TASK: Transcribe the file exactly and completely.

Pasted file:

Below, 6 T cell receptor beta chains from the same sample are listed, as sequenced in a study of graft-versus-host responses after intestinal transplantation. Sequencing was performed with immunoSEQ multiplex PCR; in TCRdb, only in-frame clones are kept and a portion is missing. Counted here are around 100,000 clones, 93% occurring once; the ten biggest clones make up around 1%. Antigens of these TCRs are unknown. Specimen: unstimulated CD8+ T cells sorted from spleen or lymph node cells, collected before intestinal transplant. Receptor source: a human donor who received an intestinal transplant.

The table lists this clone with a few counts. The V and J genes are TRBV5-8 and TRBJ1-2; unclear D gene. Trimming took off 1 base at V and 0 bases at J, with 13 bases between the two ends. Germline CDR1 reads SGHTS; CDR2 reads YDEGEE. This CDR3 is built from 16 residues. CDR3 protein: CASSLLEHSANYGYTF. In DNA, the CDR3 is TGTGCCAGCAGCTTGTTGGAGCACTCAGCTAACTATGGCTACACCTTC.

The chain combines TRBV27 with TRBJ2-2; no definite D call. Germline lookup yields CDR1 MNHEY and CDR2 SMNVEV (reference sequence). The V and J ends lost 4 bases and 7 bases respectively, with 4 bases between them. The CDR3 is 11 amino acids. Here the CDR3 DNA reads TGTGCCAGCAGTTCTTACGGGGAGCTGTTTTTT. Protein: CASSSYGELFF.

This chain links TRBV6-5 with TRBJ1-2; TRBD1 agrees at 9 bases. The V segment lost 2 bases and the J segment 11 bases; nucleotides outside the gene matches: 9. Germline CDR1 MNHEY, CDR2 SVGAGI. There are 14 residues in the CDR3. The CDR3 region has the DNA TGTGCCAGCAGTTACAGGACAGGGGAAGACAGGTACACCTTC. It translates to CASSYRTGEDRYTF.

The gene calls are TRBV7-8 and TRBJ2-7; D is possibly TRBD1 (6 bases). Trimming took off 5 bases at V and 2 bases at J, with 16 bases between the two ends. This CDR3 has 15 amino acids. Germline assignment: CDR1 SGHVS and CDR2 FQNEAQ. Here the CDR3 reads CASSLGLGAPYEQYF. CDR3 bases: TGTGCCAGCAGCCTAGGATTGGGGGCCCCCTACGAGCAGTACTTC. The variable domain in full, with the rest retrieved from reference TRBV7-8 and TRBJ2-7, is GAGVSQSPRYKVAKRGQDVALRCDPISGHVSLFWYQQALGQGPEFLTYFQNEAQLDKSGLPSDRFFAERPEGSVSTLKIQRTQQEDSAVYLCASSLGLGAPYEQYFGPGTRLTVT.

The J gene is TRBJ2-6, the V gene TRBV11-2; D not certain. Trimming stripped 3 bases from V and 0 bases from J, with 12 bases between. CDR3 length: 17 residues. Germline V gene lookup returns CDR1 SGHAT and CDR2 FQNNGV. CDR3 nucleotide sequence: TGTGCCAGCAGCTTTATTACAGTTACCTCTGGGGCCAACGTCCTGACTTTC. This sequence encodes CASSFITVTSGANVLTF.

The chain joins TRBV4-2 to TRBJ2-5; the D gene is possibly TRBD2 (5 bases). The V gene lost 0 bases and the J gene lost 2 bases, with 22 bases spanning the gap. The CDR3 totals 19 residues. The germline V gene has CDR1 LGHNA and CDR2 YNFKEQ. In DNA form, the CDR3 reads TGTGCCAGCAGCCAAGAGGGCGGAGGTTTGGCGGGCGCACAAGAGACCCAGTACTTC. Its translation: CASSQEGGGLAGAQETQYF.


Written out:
Below, 6 T cell receptor beta chains from the same sample are listed, as sequenced in a study of graft-versus-host responses after intestinal transplantation. Sequencing was performed with immunoSEQ multiplex PCR; in TCRdb, only in-frame clones are kept and a portion is missing. Counted here are around 100,000 clones, 93% occurring once; the ten biggest clones make up around 1%. Antigens of these TCRs are unknown. Specimen: unstimulated CD8+ T cells sorted from spleen or lymph node cells, collected before intestinal transplant. Receptor source: a human donor who received an intestinal transplant.

The table lists this clone with a few counts. The V and J genes are TRBV5-8 and TRBJ1-2; unclear D gene. Trimming took off 1 base at V and 0 bases at J, with 13 bases between the two ends. Germline CDR1 reads SGHTS; CDR2 reads YDEGEE. This CDR3 is built from 16 residues. CDR3 protein: CASSLLEHSANYGYTF. In DNA, the CDR3 is TGTGCCAGCAGCTTGTTGGAGCACTCAGCTAACTATGGCTACACCTTC.

The chain combines TRBV27 with TRBJ2-2; no definite D call. Germline lookup yields CDR1 MNHEY and CDR2 SMNVEV (reference sequence). The V and J ends lost 4 bases and 7 bases respectively, with 4 bases between them. The CDR3 is 11 amino acids. Here the CDR3 DNA reads TGTGCCAGCAGTTCTTACGGGGAGCTGTTTTTT. Protein: CASSSYGELFF.

This chain links TRBV6-5 with TRBJ1-2; TRBD1 agrees at 9 bases. The V segment lost 2 bases and the J segment 11 bases; nucleotides outside the gene matches: 9. Germline CDR1 MNHEY, CDR2 SVGAGI. There are 14 residues in the CDR3. The CDR3 region has the DNA TGTGCCAGCAGTTACAGGACAGGGGAAGACAGGTACACCTTC. It translates to CASSYRTGEDRYTF.

The gene calls are TRBV7-8 and TRBJ2-7; D is possibly TRBD1 (6 bases). Trimming took off 5 bases at V and 2 bases at J, with 16 bases between the two ends. This CDR3 has 15 amino acids. Germline assignment: CDR1 SGHVS and CDR2 FQNEAQ. Here the CDR3 reads CASSLGLGAPYEQYF. CDR3 bases: TGTGCCAGCAGCCTAGGATTGGGGGCCCCCTACGAGCAGTACTTC. The variable domain in full, with the rest retrieved from reference TRBV7-8 and TRBJ2-7, is GAGVSQSPRYKVAKRGQDVALRCDPISGHVSLFWYQQALGQGPEFLTYFQNEAQLDKSGLPSDRFFAERPEGSVSTLKIQRTQQEDSAVYLCASSLGLGAPYEQYFGPGTRLTVT.

The J gene is TRBJ2-6, the V gene TRBV11-2; D not certain. Trimming stripped 3 bases from V and 0 bases from J, with 12 bases between. CDR3 length: 17 residues. Germline V gene lookup returns CDR1 SGHAT and CDR2 FQNNGV. CDR3 nucleotide sequence: TGTGCCAGCAGCTTTATTACAGTTACCTCTGGGGCCAACGTCCTGACTTTC. This sequence encodes CASSFITVTSGANVLTF.

The chain joins TRBV4-2 to TRBJ2-5; the D gene is possibly TRBD2 (5 bases). The V gene lost 0 bases and the J gene lost 2 bases, with 22 bases spanning the gap. The CDR3 totals 19 residues. The germline V gene has CDR1 LGHNA and CDR2 YNFKEQ. In DNA form, the CDR3 reads TGTGCCAGCAGCCAAGAGGGCGGAGGTTTGGCGGGCGCACAAGAGACCCAGTACTTC. Its translation: CASSQEGGGLAGAQETQYF.